ADS  CAS  Article  PubMed  Google Scholar 

  16. Pickard, J. Vegetation of Lord Howe Island. Cunninghamia 1, 133–265 (1983)

    Google Scholar 

  17. Bailey, L. H. Howea in cultivation–the sentry palms. Gentes Herbarum 4, 189–198 (1939)

    Google Scholar 

  18. Oliver, W. R. B. The vegetation and flora of Lord Howe Island. Trans. Proc. NZ Inst. 49, 94–161 (1917)

    Google Scholar 

  19. Otto, S. P. & Whitton, J. Polyploid incidence and evolution. Annu. Rev. Genet. 34, 401–437 (2000)

    CAS  Article  PubMed  Google Scholar 

  20. Dransfield, J. et al. A new phylogenetic classification of the palm family, Arecaceae. Kew Bull. (in the press)

  21. Sanderson, M. J. A nonparametric approach to estimating divergence times in the absence of rate constancy. Mol. Biol. Evol. 14, 1218–1231 (1997)

    CAS  Article  Google Scholar 

  22. Kishino, H., Thorne, J. L. & Bruno, W. J. Performance of a divergence time estimation method under a probabilistic model of rate evolution. Mol. Biol. Evol. 18, 352–361 (2001)

    CAS  Article  PubMed  Google Scholar 

  23. Burrett, C., Duhig, N., Berry, R. & Varne, R. Asian and south-western Pacific continental terranes derived from Gondwana, and their biogeographic significance. Aust. Syst. Bot. 4, 13–24 (1991)

    Article  Google Scholar 

  24. Beaumont, M. & Nichols, R. Evaluating loci for use in the genetic analysis of population structure. Proc. R. Soc. Lond. B 263, 1619–1626 (1996)

    ADS  Article  Google Scholar 

  25. Via, S. Sympatric speciation in animals: the ugly duckling grows up. Trends Ecol. Evol. 16, 381–390 (2001)

    CAS  Article  PubMed  Google Scholar 

  26. Brooke, B. R., Woodroffe, C. D., Murray-Wallace, C. V., Heijnis, H. & Jones, B. G. Quaternary calcarenite stratigraphy on Lord Howe Island, southern Pacific Ocean and the record of coastal carbonate deposition. Quat. Sci. Rev. 22, 859–880 (2003)

    ADS  Article  Google Scholar 

  27. Doebeli, M., Dieckmann, U., Metz, J. & Tautz, D. What we have also learned: adaptive speciation is theoretically plausible. Evolution 59, 691–695 (2005)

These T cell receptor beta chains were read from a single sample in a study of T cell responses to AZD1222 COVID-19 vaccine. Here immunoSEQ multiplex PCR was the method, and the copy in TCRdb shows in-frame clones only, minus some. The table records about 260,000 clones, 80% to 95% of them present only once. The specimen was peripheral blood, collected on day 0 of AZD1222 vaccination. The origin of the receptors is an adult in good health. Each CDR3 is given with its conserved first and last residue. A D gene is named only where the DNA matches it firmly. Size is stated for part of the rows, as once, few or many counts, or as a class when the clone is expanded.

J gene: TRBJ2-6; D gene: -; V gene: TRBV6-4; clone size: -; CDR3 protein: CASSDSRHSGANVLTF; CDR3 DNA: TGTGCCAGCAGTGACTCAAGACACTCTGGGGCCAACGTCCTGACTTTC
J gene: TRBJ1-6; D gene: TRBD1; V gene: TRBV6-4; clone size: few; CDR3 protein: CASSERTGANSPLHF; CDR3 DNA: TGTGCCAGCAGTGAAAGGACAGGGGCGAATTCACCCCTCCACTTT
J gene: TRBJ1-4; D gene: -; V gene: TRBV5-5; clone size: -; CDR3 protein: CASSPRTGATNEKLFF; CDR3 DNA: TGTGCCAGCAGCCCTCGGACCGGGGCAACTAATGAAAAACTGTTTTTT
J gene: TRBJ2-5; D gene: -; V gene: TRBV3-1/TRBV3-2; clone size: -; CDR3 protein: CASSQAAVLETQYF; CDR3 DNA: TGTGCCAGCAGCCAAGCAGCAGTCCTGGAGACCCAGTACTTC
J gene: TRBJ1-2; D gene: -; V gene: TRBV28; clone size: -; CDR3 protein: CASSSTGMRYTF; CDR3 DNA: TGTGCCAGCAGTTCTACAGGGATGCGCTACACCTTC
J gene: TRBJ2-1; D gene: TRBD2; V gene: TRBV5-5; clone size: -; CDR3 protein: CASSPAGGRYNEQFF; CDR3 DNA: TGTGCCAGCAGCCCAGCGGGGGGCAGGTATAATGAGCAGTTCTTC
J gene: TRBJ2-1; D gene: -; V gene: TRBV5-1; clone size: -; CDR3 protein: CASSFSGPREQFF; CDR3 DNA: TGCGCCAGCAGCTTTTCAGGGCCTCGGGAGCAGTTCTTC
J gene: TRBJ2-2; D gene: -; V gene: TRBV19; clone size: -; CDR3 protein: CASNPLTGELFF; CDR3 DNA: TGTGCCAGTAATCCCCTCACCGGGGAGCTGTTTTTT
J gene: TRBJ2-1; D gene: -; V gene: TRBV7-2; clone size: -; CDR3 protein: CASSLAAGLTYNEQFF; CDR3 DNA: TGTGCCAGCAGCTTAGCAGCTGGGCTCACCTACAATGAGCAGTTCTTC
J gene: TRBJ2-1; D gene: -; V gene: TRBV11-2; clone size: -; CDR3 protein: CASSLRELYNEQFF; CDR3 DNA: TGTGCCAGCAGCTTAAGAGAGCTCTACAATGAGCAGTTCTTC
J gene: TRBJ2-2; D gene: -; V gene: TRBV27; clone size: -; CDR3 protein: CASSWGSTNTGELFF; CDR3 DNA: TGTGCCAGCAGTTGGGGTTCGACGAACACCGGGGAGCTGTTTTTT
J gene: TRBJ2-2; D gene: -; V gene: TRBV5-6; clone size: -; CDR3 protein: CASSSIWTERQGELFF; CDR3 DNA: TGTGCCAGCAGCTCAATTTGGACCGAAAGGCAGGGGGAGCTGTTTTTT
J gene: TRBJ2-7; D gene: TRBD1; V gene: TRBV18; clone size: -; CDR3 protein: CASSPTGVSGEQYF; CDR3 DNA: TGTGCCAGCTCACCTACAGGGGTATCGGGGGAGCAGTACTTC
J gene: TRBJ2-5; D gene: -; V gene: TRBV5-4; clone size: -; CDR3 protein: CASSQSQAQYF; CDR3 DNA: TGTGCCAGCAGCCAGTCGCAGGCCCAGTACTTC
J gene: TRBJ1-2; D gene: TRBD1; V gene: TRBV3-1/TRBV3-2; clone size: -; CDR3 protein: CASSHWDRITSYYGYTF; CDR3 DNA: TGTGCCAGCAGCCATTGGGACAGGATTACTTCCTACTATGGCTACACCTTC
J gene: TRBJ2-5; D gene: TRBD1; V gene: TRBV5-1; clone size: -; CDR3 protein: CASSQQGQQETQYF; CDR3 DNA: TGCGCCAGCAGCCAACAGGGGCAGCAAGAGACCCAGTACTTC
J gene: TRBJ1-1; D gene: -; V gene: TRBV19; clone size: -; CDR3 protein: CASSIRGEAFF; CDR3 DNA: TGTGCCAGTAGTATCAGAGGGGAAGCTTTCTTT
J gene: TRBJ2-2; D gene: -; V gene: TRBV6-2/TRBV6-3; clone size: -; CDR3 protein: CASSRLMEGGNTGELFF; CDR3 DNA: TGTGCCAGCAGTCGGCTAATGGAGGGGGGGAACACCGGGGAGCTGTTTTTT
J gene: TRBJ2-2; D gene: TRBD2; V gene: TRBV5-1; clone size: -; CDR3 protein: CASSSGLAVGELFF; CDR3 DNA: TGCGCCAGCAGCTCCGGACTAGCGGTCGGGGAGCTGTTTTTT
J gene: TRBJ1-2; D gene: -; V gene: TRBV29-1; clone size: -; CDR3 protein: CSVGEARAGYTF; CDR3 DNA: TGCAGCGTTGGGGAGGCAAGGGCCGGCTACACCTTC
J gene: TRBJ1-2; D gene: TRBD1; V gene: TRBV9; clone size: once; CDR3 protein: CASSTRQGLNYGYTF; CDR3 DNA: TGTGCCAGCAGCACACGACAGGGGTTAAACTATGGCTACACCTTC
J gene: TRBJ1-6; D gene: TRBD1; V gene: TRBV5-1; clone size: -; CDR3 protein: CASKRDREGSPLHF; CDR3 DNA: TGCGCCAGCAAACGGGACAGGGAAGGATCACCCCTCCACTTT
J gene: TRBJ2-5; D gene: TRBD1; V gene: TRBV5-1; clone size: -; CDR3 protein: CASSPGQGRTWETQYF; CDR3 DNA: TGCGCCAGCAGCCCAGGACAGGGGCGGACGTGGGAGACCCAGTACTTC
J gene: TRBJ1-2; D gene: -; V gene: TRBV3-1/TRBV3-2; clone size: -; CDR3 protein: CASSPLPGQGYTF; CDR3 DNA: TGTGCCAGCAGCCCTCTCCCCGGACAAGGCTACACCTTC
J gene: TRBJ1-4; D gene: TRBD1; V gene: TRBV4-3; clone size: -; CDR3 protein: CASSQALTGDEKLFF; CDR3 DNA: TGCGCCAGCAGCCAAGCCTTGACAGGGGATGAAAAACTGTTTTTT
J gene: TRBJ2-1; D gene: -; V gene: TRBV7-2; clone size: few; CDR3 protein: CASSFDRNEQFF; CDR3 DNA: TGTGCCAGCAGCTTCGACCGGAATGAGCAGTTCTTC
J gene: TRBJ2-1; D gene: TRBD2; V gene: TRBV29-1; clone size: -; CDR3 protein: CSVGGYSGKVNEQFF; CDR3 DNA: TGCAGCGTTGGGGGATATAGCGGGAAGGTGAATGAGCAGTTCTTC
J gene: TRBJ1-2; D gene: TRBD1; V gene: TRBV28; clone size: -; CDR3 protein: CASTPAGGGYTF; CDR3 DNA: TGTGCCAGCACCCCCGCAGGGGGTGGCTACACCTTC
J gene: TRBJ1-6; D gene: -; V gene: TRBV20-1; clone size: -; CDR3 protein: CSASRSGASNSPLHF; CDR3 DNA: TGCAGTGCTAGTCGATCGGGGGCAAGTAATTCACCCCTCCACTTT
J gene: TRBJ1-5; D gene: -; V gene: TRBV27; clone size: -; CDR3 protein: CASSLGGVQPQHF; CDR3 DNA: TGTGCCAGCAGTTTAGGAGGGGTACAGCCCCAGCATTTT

PubMed  Google Scholar 

  28. Swofford, D. L. PAUP* 4.0: Phylogenetic Analysis Using Parsimony (*and Other Methods) (Sinauer Associates, Sunderland, Massachusetts, 2001)

    Google Scholar 

  29. Vaughan, R. E. & Wiehe, P. O. Studies on the vegetation of Mauritius 1: a preliminary survey of the plant communities. J. Ecol. 25, 289–343 (1937)

    Article  Google Scholar 

  30. Berry, E. W. A palm from the mid-Cretaceous. Torreya 5, 30–33 (1905)

    Google Scholar 

Download references


We thank the Lord Howe Island Board, L. Wilson, T. Wilson, J. Smith and the New South Wales National Parks and Wildlife Service for facilitating this research; E. Brown and B. Conn for logistical support; T. Wilmot, R. Cowan, L. Llédo, I. Gallego and L. Hanson for research assistance; C. Lewis, J. Roncal, M. Thomas and M. Beaumont for sharing data and software; J. Dowe, the Flecker Botanic Garden and Royal Botanic Gardens, Sydney for providing material; J. Moat for GIS assistance; J. Dransfield, J.-C. Pintaud, S. Gavrilets, M. Chase, T. Barraclough and L. Rieseberg for discussions; and the Royal Botanic Gardens, Kew, the BAT Biodiversity Partnership, the European Commission and the Leverhulme Trust for funding.

Author information

Authors and Affiliations


Corresponding author

Correspondence to Vincent Savolainen.

Ethics declarations

Competing interests

DNA sequences have been deposited at EBI under accession numbers AF453329–AF453381, AY348907–AY348944, AY543096–AY5443156, AJ830020–AJ831373, AJ971821–AJ971841 (see Supplementary Information). Reprints and permissions information is available at The authors declare no competing financial interests.

Supplementary information

Supplementary Notes

Supplementary notes with list of taxa, chronogram, phenological profiles and population statistics. (PDF 871 kb)

Rights and permissions

Reprints and Permissions

About this article

Cite this article

Savolainen, V., Anstett, MC., Lexer, C. et al. Sympatric speciation in palms on an oceanic island. Nature 441, 210–213 (2006).

Download citation

  • Received:

  • Accepted:

  • Published:

  • Issue Date:

  • DOI:

Further reading


By submitting a comment you agree to abide by our Terms and Community Guidelines. If you find something abusive or that does not comply with our terms or guidelines please flag it as inappropriate.


Quick links

Nature Briefing

Sign up for the Nature Briefing newsletter — what matters in science, free to your inbox daily.

Get the most important science stories of the day, free in your inbox. Sign up for Nature Briefing